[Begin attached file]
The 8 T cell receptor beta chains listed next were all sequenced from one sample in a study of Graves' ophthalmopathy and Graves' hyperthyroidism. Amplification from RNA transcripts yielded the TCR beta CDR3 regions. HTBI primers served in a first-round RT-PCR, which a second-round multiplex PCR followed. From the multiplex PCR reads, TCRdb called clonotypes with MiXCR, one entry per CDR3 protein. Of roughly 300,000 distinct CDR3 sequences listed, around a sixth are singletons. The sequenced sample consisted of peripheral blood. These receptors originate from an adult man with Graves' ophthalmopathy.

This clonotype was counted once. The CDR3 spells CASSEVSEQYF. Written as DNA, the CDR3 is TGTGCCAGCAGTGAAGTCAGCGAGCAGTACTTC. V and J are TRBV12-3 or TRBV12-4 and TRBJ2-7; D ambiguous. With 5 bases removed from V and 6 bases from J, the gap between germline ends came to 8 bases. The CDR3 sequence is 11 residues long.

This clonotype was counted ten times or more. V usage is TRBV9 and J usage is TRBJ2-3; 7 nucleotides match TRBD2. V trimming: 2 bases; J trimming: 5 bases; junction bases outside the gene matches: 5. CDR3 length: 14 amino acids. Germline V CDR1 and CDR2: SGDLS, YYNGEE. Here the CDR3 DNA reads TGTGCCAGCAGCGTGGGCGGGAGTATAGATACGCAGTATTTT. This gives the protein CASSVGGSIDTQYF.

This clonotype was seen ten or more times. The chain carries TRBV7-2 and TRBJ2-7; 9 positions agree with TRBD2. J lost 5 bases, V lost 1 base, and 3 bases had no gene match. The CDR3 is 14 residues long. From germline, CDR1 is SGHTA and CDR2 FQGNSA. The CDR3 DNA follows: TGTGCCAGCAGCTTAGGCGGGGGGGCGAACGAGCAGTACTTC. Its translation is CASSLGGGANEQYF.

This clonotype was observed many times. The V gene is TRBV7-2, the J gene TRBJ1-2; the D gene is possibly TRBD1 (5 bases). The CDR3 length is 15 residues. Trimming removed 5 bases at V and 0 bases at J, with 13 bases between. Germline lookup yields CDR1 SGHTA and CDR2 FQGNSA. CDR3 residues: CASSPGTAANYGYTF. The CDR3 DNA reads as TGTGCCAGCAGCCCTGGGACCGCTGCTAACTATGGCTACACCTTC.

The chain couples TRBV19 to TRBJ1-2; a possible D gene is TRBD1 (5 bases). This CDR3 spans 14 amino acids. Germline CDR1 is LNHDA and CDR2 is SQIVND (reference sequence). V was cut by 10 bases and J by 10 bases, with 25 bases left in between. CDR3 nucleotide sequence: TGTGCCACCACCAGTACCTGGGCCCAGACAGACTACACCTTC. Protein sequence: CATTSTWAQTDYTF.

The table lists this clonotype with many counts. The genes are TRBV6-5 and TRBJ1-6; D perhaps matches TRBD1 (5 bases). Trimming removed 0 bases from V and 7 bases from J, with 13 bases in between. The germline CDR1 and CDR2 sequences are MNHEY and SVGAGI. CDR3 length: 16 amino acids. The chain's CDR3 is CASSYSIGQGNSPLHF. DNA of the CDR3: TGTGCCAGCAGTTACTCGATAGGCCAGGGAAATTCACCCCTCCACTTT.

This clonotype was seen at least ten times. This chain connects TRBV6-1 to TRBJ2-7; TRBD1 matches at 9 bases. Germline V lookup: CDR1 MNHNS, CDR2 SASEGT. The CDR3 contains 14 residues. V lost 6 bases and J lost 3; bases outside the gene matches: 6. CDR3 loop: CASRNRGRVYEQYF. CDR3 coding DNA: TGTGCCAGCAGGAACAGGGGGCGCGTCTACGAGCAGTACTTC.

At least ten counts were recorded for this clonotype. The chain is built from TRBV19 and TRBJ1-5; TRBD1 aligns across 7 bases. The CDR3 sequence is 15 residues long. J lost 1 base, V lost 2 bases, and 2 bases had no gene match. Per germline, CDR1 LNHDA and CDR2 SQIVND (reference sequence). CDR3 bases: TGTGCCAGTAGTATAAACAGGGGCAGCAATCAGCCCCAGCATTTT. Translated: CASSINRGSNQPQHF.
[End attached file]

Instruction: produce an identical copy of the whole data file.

The 8 T cell receptor beta chains listed next were all sequenced from one sample in a study of Graves' ophthalmopathy and Graves' hyperthyroidism. Amplification from RNA transcripts yielded the TCR beta CDR3 regions. HTBI primers served in a first-round RT-PCR, which a second-round multiplex PCR followed. From the multiplex PCR reads, TCRdb called clonotypes with MiXCR, one entry per CDR3 protein. Of roughly 300,000 distinct CDR3 sequences listed, around a sixth are singletons. The sequenced sample consisted of peripheral blood. These receptors originate from an adult man with Graves' ophthalmopathy.

This clonotype was counted once. The CDR3 spells CASSEVSEQYF. Written as DNA, the CDR3 is TGTGCCAGCAGTGAAGTCAGCGAGCAGTACTTC. V and J are TRBV12-3 or TRBV12-4 and TRBJ2-7; D ambiguous. With 5 bases removed from V and 6 bases from J, the gap between germline ends came to 8 bases. The CDR3 sequence is 11 residues long.

This clonotype was counted ten times or more. V usage is TRBV9 and J usage is TRBJ2-3; 7 nucleotides match TRBD2. V trimming: 2 bases; J trimming: 5 bases; junction bases outside the gene matches: 5. CDR3 length: 14 amino acids. Germline V CDR1 and CDR2: SGDLS, YYNGEE. Here the CDR3 DNA reads TGTGCCAGCAGCGTGGGCGGGAGTATAGATACGCAGTATTTT. This gives the protein CASSVGGSIDTQYF.

This clonotype was seen ten or more times. The chain carries TRBV7-2 and TRBJ2-7; 9 positions agree with TRBD2. J lost 5 bases, V lost 1 base, and 3 bases had no gene match. The CDR3 is 14 residues long. From germline, CDR1 is SGHTA and CDR2 FQGNSA. The CDR3 DNA follows: TGTGCCAGCAGCTTAGGCGGGGGGGCGAACGAGCAGTACTTC. Its translation is CASSLGGGANEQYF.

This clonotype was observed many times. The V gene is TRBV7-2, the J gene TRBJ1-2; the D gene is possibly TRBD1 (5 bases). The CDR3 length is 15 residues. Trimming removed 5 bases at V and 0 bases at J, with 13 bases between. Germline lookup yields CDR1 SGHTA and CDR2 FQGNSA. CDR3 residues: CASSPGTAANYGYTF. The CDR3 DNA reads as TGTGCCAGCAGCCCTGGGACCGCTGCTAACTATGGCTACACCTTC.

The chain couples TRBV19 to TRBJ1-2; a possible D gene is TRBD1 (5 bases). This CDR3 spans 14 amino acids. Germline CDR1 is LNHDA and CDR2 is SQIVND (reference sequence). V was cut by 10 bases and J by 10 bases, with 25 bases left in between. CDR3 nucleotide sequence: TGTGCCACCACCAGTACCTGGGCCCAGACAGACTACACCTTC. Protein sequence: CATTSTWAQTDYTF.

The table lists this clonotype with many counts. The genes are TRBV6-5 and TRBJ1-6; D perhaps matches TRBD1 (5 bases). Trimming removed 0 bases from V and 7 bases from J, with 13 bases in between. The germline CDR1 and CDR2 sequences are MNHEY and SVGAGI. CDR3 length: 16 amino acids. The chain's CDR3 is CASSYSIGQGNSPLHF. DNA of the CDR3: TGTGCCAGCAGTTACTCGATAGGCCAGGGAAATTCACCCCTCCACTTT.

This clonotype was seen at least ten times. This chain connects TRBV6-1 to TRBJ2-7; TRBD1 matches at 9 bases. Germline V lookup: CDR1 MNHNS, CDR2 SASEGT. The CDR3 contains 14 residues. V lost 6 bases and J lost 3; bases outside the gene matches: 6. CDR3 loop: CASRNRGRVYEQYF. CDR3 coding DNA: TGTGCCAGCAGGAACAGGGGGCGCGTCTACGAGCAGTACTTC.

At least ten counts were recorded for this clonotype. The chain is built from TRBV19 and TRBJ1-5; TRBD1 aligns across 7 bases. The CDR3 sequence is 15 residues long. J lost 1 base, V lost 2 bases, and 2 bases had no gene match. Per germline, CDR1 LNHDA and CDR2 SQIVND (reference sequence). CDR3 bases: TGTGCCAGTAGTATAAACAGGGGCAGCAATCAGCCCCAGCATTTT. Translated: CASSINRGSNQPQHF.